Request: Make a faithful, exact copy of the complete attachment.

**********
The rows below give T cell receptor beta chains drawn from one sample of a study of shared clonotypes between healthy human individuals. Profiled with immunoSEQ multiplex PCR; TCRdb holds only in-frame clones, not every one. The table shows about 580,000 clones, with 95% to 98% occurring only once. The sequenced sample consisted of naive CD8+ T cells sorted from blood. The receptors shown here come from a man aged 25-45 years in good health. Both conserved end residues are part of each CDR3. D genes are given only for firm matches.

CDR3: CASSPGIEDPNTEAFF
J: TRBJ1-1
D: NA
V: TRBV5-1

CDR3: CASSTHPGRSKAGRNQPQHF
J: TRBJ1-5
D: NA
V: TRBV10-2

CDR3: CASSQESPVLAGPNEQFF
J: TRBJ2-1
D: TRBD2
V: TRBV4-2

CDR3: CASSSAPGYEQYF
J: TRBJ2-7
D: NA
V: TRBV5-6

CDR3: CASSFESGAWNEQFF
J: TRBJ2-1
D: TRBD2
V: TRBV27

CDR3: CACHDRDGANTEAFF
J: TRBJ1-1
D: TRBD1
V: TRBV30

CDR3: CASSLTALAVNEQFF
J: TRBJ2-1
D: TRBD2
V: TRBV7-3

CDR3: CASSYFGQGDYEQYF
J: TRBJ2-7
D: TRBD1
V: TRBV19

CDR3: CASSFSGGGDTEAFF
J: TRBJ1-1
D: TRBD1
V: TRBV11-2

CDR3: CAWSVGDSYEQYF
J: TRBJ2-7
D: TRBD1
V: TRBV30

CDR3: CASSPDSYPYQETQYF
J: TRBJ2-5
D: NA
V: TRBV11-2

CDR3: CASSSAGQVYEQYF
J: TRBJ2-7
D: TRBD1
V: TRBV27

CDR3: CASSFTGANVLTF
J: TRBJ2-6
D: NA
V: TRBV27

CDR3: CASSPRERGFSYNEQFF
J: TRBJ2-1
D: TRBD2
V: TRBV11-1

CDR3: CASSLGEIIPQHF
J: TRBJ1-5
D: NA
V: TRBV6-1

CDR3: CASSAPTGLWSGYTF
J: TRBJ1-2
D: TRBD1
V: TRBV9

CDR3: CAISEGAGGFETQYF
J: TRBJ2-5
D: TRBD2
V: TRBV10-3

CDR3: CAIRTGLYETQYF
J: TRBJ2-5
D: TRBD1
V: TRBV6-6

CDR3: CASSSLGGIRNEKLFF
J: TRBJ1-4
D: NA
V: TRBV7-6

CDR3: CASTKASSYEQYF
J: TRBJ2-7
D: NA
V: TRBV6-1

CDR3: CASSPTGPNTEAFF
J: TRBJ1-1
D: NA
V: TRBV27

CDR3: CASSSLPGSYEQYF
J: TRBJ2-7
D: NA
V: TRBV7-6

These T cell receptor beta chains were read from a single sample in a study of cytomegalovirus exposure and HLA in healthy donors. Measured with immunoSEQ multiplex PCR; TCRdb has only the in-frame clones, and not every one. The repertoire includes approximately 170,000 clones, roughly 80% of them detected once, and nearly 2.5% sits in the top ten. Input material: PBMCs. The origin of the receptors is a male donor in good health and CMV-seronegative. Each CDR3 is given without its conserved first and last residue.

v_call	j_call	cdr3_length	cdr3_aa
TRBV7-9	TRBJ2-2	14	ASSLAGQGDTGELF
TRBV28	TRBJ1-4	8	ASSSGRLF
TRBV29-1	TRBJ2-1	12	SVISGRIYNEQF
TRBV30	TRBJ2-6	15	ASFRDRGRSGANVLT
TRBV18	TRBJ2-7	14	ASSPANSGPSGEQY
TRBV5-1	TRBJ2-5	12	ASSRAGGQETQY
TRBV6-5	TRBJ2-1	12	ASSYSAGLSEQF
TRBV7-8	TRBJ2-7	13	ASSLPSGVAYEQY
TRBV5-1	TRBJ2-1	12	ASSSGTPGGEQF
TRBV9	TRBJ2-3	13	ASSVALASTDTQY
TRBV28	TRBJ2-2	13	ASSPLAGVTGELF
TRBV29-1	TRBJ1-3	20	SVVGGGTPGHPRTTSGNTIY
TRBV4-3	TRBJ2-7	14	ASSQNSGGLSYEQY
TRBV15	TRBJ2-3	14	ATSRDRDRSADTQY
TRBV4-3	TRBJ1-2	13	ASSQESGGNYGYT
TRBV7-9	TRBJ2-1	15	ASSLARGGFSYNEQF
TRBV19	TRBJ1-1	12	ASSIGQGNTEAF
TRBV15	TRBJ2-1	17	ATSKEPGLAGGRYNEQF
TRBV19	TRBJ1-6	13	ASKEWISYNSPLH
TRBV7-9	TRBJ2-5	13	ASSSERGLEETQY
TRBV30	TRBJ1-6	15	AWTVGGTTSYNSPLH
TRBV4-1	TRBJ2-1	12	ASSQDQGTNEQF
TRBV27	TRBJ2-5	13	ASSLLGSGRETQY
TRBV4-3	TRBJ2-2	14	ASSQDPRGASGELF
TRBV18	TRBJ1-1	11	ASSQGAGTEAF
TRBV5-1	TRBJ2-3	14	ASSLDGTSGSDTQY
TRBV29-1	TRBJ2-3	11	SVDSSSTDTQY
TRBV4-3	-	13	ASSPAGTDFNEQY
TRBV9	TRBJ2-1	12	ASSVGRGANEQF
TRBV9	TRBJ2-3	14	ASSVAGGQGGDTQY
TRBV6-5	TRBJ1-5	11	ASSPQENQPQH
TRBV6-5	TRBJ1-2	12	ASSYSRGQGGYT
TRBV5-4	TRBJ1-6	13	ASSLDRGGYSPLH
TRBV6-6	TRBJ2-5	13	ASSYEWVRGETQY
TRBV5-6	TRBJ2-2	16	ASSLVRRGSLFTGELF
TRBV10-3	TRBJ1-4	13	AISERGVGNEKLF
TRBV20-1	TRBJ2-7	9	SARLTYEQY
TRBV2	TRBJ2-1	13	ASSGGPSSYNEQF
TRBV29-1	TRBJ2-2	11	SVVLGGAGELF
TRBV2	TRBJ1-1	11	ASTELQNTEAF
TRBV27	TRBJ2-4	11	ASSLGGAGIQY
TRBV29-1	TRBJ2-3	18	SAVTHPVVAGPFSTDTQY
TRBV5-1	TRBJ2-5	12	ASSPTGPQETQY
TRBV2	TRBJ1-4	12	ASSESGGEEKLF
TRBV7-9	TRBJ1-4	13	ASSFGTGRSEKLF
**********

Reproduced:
The rows below give T cell receptor beta chains drawn from one sample of a study of shared clonotypes between healthy human individuals. Profiled with immunoSEQ multiplex PCR; TCRdb holds only in-frame clones, not every one. The table shows about 580,000 clones, with 95% to 98% occurring only once. The sequenced sample consisted of naive CD8+ T cells sorted from blood. The receptors shown here come from a man aged 25-45 years in good health. Both conserved end residues are part of each CDR3. D genes are given only for firm matches.

CDR3: CASSPGIEDPNTEAFF
J: TRBJ1-1
D: NA
V: TRBV5-1

CDR3: CASSTHPGRSKAGRNQPQHF
J: TRBJ1-5
D: NA
V: TRBV10-2

CDR3: CASSQESPVLAGPNEQFF
J: TRBJ2-1
D: TRBD2
V: TRBV4-2

CDR3: CASSSAPGYEQYF
J: TRBJ2-7
D: NA
V: TRBV5-6

CDR3: CASSFESGAWNEQFF
J: TRBJ2-1
D: TRBD2
V: TRBV27

CDR3: CACHDRDGANTEAFF
J: TRBJ1-1
D: TRBD1
V: TRBV30

CDR3: CASSLTALAVNEQFF
J: TRBJ2-1
D: TRBD2
V: TRBV7-3

CDR3: CASSYFGQGDYEQYF
J: TRBJ2-7
D: TRBD1
V: TRBV19

CDR3: CASSFSGGGDTEAFF
J: TRBJ1-1
D: TRBD1
V: TRBV11-2

CDR3: CAWSVGDSYEQYF
J: TRBJ2-7
D: TRBD1
V: TRBV30

CDR3: CASSPDSYPYQETQYF
J: TRBJ2-5
D: NA
V: TRBV11-2

CDR3: CASSSAGQVYEQYF
J: TRBJ2-7
D: TRBD1
V: TRBV27

CDR3: CASSFTGANVLTF
J: TRBJ2-6
D: NA
V: TRBV27

CDR3: CASSPRERGFSYNEQFF
J: TRBJ2-1
D: TRBD2
V: TRBV11-1

CDR3: CASSLGEIIPQHF
J: TRBJ1-5
D: NA
V: TRBV6-1

CDR3: CASSAPTGLWSGYTF
J: TRBJ1-2
D: TRBD1
V: TRBV9

CDR3: CAISEGAGGFETQYF
J: TRBJ2-5
D: TRBD2
V: TRBV10-3

CDR3: CAIRTGLYETQYF
J: TRBJ2-5
D: TRBD1
V: TRBV6-6

CDR3: CASSSLGGIRNEKLFF
J: TRBJ1-4
D: NA
V: TRBV7-6

CDR3: CASTKASSYEQYF
J: TRBJ2-7
D: NA
V: TRBV6-1

CDR3: CASSPTGPNTEAFF
J: TRBJ1-1
D: NA
V: TRBV27

CDR3: CASSSLPGSYEQYF
J: TRBJ2-7
D: NA
V: TRBV7-6

These T cell receptor beta chains were read from a single sample in a study of cytomegalovirus exposure and HLA in healthy donors. Measured with immunoSEQ multiplex PCR; TCRdb has only the in-frame clones, and not every one. The repertoire includes approximately 170,000 clones, roughly 80% of them detected once, and nearly 2.5% sits in the top ten. Input material: PBMCs. The origin of the receptors is a male donor in good health and CMV-seronegative. Each CDR3 is given without its conserved first and last residue.

v_call	j_call	cdr3_length	cdr3_aa
TRBV7-9	TRBJ2-2	14	ASSLAGQGDTGELF
TRBV28	TRBJ1-4	8	ASSSGRLF
TRBV29-1	TRBJ2-1	12	SVISGRIYNEQF
TRBV30	TRBJ2-6	15	ASFRDRGRSGANVLT
TRBV18	TRBJ2-7	14	ASSPANSGPSGEQY
TRBV5-1	TRBJ2-5	12	ASSRAGGQETQY
TRBV6-5	TRBJ2-1	12	ASSYSAGLSEQF
TRBV7-8	TRBJ2-7	13	ASSLPSGVAYEQY
TRBV5-1	TRBJ2-1	12	ASSSGTPGGEQF
TRBV9	TRBJ2-3	13	ASSVALASTDTQY
TRBV28	TRBJ2-2	13	ASSPLAGVTGELF
TRBV29-1	TRBJ1-3	20	SVVGGGTPGHPRTTSGNTIY
TRBV4-3	TRBJ2-7	14	ASSQNSGGLSYEQY
TRBV15	TRBJ2-3	14	ATSRDRDRSADTQY
TRBV4-3	TRBJ1-2	13	ASSQESGGNYGYT
TRBV7-9	TRBJ2-1	15	ASSLARGGFSYNEQF
TRBV19	TRBJ1-1	12	ASSIGQGNTEAF
TRBV15	TRBJ2-1	17	ATSKEPGLAGGRYNEQF
TRBV19	TRBJ1-6	13	ASKEWISYNSPLH
TRBV7-9	TRBJ2-5	13	ASSSERGLEETQY
TRBV30	TRBJ1-6	15	AWTVGGTTSYNSPLH
TRBV4-1	TRBJ2-1	12	ASSQDQGTNEQF
TRBV27	TRBJ2-5	13	ASSLLGSGRETQY
TRBV4-3	TRBJ2-2	14	ASSQDPRGASGELF
TRBV18	TRBJ1-1	11	ASSQGAGTEAF
TRBV5-1	TRBJ2-3	14	ASSLDGTSGSDTQY
TRBV29-1	TRBJ2-3	11	SVDSSSTDTQY
TRBV4-3	-	13	ASSPAGTDFNEQY
TRBV9	TRBJ2-1	12	ASSVGRGANEQF
TRBV9	TRBJ2-3	14	ASSVAGGQGGDTQY
TRBV6-5	TRBJ1-5	11	ASSPQENQPQH
TRBV6-5	TRBJ1-2	12	ASSYSRGQGGYT
TRBV5-4	TRBJ1-6	13	ASSLDRGGYSPLH
TRBV6-6	TRBJ2-5	13	ASSYEWVRGETQY
TRBV5-6	TRBJ2-2	16	ASSLVRRGSLFTGELF
TRBV10-3	TRBJ1-4	13	AISERGVGNEKLF
TRBV20-1	TRBJ2-7	9	SARLTYEQY
TRBV2	TRBJ2-1	13	ASSGGPSSYNEQF
TRBV29-1	TRBJ2-2	11	SVVLGGAGELF
TRBV2	TRBJ1-1	11	ASTELQNTEAF
TRBV27	TRBJ2-4	11	ASSLGGAGIQY
TRBV29-1	TRBJ2-3	18	SAVTHPVVAGPFSTDTQY
TRBV5-1	TRBJ2-5	12	ASSPTGPQETQY
TRBV2	TRBJ1-4	12	ASSESGGEEKLF
TRBV7-9	TRBJ1-4	13	ASSFGTGRSEKLF